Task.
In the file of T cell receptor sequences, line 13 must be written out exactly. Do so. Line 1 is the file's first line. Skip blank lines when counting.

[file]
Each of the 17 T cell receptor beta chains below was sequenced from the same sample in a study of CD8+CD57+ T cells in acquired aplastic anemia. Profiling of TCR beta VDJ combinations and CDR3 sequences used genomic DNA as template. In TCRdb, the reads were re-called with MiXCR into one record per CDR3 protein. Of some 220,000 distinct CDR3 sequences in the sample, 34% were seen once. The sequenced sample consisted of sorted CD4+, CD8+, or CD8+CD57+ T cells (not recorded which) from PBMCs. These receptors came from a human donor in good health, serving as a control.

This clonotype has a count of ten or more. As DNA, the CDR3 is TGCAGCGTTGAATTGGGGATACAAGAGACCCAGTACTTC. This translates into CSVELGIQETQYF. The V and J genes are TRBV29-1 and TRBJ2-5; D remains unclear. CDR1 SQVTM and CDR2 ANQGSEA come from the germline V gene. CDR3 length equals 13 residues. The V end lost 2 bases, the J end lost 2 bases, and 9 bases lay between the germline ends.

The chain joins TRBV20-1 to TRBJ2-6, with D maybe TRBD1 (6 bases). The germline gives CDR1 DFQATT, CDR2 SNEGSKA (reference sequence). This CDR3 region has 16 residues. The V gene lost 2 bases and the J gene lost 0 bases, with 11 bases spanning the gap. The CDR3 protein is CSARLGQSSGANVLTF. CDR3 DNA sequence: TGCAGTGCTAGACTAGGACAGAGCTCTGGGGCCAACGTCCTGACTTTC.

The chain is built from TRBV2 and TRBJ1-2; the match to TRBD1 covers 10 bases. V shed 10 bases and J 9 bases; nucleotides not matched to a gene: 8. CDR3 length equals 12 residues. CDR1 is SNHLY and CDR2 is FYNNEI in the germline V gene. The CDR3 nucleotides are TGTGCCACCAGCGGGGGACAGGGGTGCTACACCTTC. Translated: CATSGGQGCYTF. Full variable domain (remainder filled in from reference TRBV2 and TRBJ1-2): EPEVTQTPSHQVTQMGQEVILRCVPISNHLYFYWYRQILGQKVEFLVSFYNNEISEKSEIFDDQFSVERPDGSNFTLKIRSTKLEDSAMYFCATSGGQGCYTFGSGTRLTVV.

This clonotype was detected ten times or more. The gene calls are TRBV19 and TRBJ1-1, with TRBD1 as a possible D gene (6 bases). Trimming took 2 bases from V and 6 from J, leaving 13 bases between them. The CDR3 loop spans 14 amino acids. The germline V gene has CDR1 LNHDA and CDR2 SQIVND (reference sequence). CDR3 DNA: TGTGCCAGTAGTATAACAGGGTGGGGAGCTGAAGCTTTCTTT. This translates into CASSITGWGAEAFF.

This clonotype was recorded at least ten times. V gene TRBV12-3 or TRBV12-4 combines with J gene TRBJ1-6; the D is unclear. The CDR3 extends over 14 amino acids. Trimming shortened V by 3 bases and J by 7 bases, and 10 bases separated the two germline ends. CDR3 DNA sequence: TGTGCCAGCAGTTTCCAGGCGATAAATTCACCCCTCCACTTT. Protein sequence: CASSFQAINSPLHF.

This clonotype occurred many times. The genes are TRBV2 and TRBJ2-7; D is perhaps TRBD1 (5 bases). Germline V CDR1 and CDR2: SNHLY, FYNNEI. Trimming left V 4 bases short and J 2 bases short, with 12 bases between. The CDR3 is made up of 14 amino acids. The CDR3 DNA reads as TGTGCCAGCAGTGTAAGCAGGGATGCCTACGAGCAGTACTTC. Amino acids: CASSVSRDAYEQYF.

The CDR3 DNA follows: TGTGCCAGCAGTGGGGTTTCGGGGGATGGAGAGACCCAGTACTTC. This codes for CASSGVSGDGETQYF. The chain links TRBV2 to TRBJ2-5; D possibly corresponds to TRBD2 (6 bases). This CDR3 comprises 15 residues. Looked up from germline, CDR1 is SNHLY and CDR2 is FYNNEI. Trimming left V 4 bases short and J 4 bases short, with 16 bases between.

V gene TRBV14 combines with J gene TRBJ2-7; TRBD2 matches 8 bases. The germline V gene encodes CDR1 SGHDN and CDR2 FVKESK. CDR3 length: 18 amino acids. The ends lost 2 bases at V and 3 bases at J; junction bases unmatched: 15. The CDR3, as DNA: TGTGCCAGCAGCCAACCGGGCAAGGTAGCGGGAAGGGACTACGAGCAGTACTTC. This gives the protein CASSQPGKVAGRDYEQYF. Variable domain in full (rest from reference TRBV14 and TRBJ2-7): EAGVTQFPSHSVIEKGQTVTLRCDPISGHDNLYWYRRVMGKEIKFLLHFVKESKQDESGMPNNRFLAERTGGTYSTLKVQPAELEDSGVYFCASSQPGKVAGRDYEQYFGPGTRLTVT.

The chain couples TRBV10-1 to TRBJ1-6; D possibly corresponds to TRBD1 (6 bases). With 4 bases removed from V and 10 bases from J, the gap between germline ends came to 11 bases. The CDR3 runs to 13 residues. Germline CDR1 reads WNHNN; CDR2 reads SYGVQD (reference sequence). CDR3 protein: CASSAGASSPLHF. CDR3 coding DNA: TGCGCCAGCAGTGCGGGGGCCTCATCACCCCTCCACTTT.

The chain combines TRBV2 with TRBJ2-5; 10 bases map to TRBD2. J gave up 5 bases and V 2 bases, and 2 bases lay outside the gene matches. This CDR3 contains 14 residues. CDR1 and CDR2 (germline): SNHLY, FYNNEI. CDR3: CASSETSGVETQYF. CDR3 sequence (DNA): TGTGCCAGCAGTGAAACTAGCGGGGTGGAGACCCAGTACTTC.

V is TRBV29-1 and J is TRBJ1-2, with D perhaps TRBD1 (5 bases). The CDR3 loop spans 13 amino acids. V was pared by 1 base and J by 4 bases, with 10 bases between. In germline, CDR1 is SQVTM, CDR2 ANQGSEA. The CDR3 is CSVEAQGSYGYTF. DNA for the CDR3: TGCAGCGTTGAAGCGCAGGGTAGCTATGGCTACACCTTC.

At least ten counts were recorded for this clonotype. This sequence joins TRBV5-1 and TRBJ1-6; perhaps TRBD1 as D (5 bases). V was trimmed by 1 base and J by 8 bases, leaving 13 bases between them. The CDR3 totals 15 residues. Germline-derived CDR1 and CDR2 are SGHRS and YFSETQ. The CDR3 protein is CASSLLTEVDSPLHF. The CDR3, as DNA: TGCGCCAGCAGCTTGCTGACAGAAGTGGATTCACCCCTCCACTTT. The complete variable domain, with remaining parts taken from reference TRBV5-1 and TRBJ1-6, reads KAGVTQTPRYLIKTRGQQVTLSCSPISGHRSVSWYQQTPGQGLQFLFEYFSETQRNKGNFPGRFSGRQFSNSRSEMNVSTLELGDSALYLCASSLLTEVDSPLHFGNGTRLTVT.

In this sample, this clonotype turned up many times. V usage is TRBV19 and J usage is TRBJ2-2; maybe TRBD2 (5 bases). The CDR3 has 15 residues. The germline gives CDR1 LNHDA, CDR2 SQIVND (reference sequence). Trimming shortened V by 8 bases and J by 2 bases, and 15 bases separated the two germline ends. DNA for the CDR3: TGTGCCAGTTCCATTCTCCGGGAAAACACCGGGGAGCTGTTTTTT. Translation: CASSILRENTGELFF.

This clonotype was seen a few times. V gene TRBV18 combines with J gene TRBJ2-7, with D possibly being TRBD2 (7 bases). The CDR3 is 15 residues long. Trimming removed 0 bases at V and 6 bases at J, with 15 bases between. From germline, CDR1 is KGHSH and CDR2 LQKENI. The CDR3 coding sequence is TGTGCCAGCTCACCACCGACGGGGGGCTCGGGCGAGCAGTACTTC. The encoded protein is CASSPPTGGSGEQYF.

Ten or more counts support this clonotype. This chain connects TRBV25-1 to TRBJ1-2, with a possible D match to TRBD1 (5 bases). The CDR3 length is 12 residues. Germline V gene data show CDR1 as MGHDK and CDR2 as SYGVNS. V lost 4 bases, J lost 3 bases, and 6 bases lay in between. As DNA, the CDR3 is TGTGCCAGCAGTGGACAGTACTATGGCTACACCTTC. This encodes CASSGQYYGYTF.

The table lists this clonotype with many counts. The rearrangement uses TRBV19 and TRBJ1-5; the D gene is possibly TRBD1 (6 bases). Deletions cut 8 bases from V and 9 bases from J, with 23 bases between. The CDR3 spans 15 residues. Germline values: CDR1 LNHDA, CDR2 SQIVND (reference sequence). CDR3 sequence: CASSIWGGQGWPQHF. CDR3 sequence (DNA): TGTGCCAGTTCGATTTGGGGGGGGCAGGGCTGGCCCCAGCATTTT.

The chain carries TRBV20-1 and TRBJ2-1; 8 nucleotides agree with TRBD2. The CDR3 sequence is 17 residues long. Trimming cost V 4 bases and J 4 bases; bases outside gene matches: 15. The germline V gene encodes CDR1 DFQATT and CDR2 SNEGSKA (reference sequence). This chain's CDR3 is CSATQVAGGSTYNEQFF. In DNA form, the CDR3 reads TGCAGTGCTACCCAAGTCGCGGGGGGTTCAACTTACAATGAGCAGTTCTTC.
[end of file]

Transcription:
At least ten counts were recorded for this clonotype. This sequence joins TRBV5-1 and TRBJ1-6; perhaps TRBD1 as D (5 bases). V was trimmed by 1 base and J by 8 bases, leaving 13 bases between them. The CDR3 totals 15 residues. Germline-derived CDR1 and CDR2 are SGHRS and YFSETQ. The CDR3 protein is CASSLLTEVDSPLHF. The CDR3, as DNA: TGCGCCAGCAGCTTGCTGACAGAAGTGGATTCACCCCTCCACTTT. The complete variable domain, with remaining parts taken from reference TRBV5-1 and TRBJ1-6, reads KAGVTQTPRYLIKTRGQQVTLSCSPISGHRSVSWYQQTPGQGLQFLFEYFSETQRNKGNFPGRFSGRQFSNSRSEMNVSTLELGDSALYLCASSLLTEVDSPLHFGNGTRLTVT.